And while the market remains medium-term optimistic, it's hard not to stay short-term defensive in the face of more lockdowns – especially at this stage of the game where oil traders thought they would be mounting a solid offence, not putting up a defensive front. 

But the market is finding some legs on first blush to the glossy US infrastructure plans, so perhaps this could be the springboard – or at least a plank – for prices to build a base… hopefully.  

Still, traders need to position for OPEC what-ifs that, in the past, have been overly charitable at the cost of missing the opportunity to reintroduce some latent supply while it can, before that becomes much more difficult in 2022 when shale producers could be in better financial positions.  

But at the heart of it all, the rally was mainly on the back of OPEC+ production cuts – or rather the fact that they agreed to hold production steady in April instead of ramping up production as the market had anticipated. So, I suspect the oil market is experiencing a bit of reality check these days as the super-cycle bulls might be giving way to the power of spare capacity as the thought of more barrels coming back continues to provide the medium-term supply headwind.

Currency Markets

Month-end distortions make it difficult to get an accurate read on the events of the past 24 hours, so here I'm merely commenting on the lay of the land after trading the GBPUSD higher month-end signal last night (long GBPUSD 1.37277). For the record, I'm doubled down short GBP at 1.38062 (s/l 1.3831).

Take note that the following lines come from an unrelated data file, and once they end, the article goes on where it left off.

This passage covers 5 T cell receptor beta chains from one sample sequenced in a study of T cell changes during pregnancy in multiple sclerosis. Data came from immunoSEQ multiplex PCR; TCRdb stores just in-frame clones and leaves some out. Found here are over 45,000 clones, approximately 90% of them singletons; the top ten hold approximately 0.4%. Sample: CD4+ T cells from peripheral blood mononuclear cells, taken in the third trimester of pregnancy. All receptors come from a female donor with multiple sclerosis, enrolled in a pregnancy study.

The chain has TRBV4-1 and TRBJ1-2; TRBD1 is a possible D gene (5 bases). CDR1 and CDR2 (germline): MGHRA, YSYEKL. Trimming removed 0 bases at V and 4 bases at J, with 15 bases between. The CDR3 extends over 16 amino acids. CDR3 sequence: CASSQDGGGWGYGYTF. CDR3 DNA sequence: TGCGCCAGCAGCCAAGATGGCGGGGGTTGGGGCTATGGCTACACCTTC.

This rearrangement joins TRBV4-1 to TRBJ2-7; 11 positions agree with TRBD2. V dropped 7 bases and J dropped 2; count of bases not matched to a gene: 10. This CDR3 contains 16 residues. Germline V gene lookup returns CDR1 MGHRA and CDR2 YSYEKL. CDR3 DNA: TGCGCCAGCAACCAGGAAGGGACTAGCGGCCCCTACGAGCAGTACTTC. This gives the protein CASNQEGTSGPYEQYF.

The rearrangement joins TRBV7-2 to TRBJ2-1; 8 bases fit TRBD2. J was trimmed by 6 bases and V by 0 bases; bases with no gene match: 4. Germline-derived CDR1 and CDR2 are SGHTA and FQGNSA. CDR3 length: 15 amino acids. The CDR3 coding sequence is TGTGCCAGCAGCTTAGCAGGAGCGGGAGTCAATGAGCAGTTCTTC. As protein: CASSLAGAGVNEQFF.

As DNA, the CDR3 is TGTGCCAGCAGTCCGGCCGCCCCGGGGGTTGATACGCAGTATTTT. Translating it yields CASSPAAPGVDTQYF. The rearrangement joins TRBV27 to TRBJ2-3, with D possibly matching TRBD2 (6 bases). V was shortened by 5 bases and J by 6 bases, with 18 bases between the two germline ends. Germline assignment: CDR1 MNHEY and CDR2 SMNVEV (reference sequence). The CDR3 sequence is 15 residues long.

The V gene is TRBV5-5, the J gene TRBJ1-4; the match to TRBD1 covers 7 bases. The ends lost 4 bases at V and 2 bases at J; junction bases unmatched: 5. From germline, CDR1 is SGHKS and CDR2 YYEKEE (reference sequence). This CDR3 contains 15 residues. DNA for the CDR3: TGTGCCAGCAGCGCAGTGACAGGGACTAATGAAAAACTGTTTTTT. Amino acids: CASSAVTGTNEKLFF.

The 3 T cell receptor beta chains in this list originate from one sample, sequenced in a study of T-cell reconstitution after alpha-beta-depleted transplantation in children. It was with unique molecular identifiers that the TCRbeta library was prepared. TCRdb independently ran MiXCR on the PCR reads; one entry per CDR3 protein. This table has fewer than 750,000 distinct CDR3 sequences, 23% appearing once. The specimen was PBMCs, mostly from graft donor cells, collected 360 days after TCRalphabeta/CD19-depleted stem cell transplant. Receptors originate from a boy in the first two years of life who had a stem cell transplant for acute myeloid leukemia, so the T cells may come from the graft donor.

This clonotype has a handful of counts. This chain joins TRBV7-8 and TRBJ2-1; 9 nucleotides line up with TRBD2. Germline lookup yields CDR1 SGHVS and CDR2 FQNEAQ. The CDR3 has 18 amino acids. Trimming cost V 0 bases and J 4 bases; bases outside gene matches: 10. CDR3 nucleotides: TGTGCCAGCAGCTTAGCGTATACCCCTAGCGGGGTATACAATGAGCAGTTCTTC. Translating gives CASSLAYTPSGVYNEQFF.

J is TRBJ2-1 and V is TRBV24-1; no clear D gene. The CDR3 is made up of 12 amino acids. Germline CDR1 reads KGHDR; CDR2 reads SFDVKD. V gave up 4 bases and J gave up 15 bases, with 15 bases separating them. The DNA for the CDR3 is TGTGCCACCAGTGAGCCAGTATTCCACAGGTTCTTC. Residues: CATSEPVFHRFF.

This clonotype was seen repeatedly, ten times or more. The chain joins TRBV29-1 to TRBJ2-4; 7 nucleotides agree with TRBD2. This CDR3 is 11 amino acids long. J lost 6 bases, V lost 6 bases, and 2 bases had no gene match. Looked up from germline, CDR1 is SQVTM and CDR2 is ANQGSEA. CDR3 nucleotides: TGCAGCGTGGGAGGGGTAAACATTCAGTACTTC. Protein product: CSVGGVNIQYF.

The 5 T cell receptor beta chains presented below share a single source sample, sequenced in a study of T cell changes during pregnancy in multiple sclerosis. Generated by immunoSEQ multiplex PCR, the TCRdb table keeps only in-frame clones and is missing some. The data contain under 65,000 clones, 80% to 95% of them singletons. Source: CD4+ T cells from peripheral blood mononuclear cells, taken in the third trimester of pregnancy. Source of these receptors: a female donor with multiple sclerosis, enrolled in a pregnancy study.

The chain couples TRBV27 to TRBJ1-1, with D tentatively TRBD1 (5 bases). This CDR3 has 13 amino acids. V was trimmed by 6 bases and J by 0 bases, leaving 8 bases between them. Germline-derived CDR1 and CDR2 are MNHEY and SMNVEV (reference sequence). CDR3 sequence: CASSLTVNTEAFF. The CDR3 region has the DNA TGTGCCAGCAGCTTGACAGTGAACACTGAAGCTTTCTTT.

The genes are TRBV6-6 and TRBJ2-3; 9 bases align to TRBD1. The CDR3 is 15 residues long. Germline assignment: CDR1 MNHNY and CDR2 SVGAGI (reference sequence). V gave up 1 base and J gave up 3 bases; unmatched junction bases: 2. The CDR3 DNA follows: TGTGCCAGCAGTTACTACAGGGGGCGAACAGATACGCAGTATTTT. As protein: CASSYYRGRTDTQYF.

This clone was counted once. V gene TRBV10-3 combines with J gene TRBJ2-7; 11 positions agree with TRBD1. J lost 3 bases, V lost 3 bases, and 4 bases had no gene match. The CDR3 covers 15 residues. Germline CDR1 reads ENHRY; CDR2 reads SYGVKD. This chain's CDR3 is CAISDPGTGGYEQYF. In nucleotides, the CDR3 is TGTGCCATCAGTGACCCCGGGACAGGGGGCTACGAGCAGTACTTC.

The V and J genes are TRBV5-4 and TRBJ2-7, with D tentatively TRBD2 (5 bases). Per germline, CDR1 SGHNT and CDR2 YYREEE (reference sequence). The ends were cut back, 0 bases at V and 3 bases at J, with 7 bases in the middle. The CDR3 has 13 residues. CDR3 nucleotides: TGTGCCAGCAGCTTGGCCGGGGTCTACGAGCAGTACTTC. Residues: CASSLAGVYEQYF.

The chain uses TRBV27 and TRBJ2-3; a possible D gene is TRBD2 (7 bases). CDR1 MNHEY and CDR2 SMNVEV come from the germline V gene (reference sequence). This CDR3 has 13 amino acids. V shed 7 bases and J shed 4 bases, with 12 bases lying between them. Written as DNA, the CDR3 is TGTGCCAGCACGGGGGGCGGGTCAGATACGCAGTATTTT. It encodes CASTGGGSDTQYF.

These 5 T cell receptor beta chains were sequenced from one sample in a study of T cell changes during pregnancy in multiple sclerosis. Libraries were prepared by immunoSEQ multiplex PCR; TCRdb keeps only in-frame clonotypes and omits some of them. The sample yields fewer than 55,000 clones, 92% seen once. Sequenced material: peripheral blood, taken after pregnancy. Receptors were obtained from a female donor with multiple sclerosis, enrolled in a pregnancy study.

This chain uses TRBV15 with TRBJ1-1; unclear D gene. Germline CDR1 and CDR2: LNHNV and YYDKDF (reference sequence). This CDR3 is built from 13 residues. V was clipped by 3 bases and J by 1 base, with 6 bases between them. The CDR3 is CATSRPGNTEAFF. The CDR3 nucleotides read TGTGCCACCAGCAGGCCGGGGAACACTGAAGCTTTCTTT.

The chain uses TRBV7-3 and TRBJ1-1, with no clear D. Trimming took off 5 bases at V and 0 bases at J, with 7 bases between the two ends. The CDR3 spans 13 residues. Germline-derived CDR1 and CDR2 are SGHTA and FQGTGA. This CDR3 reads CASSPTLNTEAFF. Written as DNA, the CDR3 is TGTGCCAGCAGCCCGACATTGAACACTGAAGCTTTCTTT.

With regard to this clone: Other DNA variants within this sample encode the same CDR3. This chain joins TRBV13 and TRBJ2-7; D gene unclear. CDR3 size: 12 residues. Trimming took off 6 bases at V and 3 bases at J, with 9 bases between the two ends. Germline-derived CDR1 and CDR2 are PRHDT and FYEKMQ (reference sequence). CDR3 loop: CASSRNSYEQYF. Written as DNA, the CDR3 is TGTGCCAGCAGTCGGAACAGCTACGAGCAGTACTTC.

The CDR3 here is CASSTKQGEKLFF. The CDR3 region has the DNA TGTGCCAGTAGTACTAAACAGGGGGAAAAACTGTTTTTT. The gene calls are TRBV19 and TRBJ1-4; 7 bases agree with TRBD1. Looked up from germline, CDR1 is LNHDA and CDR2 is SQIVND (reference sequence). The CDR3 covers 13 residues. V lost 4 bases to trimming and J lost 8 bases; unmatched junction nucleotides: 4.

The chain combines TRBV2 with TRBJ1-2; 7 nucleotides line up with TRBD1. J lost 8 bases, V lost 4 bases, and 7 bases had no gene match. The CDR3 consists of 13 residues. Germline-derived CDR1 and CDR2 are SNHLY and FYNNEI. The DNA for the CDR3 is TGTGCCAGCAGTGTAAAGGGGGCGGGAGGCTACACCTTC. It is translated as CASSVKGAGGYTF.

The Euro  

The EUR struggles for direction this morning amid mixed signals relating to the economic outlook but weighted down by France moving back into lockdown. The only thing is that short EURUSD has come a long way and, as we approach a critical NFP, rather than chasing the current trend, US interday bulls might prefer to change tack and sell rallies into 1.1800, so a short-term correction could be on the cards.

The Malaysian Ringgit 

With oil prices plummeting overnight due to France moving into lockdown, the Malaysian ringgit remains defensive. And with reopening sectors taking another hit after the government extended mobility restrictions in some areas – including KL after spot Covid-19 outbreaks – the near term purview isn't great at the moment. 

Gold Markets

With UST 10 year yields still above 1.70 and the dollar sailing on an even keel, gold seems to have been a significant beneficiary of month-end rebalancing.

Going into quarter-end, it is worth highlighting that gold has underperformed US 10-year bonds by 5% and US equities by around 15-20%. So, if there was a need to rebalance portfolios, it’s likely to be gold buying at current levels – and probably what’s behind today's move.

For more market insights, follow me on Twitter: @Steveinnes123 

The information is not to be construed as a recommendation; or an offer to buy or sell; or the solicitation of an offer to buy or sell any security, financial product, or instrument; or to participate in any trading strategy. Readers should seek their own advice. Reproduction or redistribution of this information is not permitted.

Stephen Innes

Stephen Innes

With more than 25 years of experience, Stephen has a deep-seated knowledge of G10 and Asian currency markets as well as precious metals and oil markets. He is regularly called upon by leading TV, radio, and print publications to offer his views on the financial markets. Stephen appears extensively on global news channels such as Bloomberg, BBC, Reuters, CNBC, Sky TV, Your Money, Channel News Asia, CNN, France 24, and ASTRO Awani. As well as published in prestigious publications, the New York Times, Wall Street Journal, and The Economist, among others.


Find him on: Twitter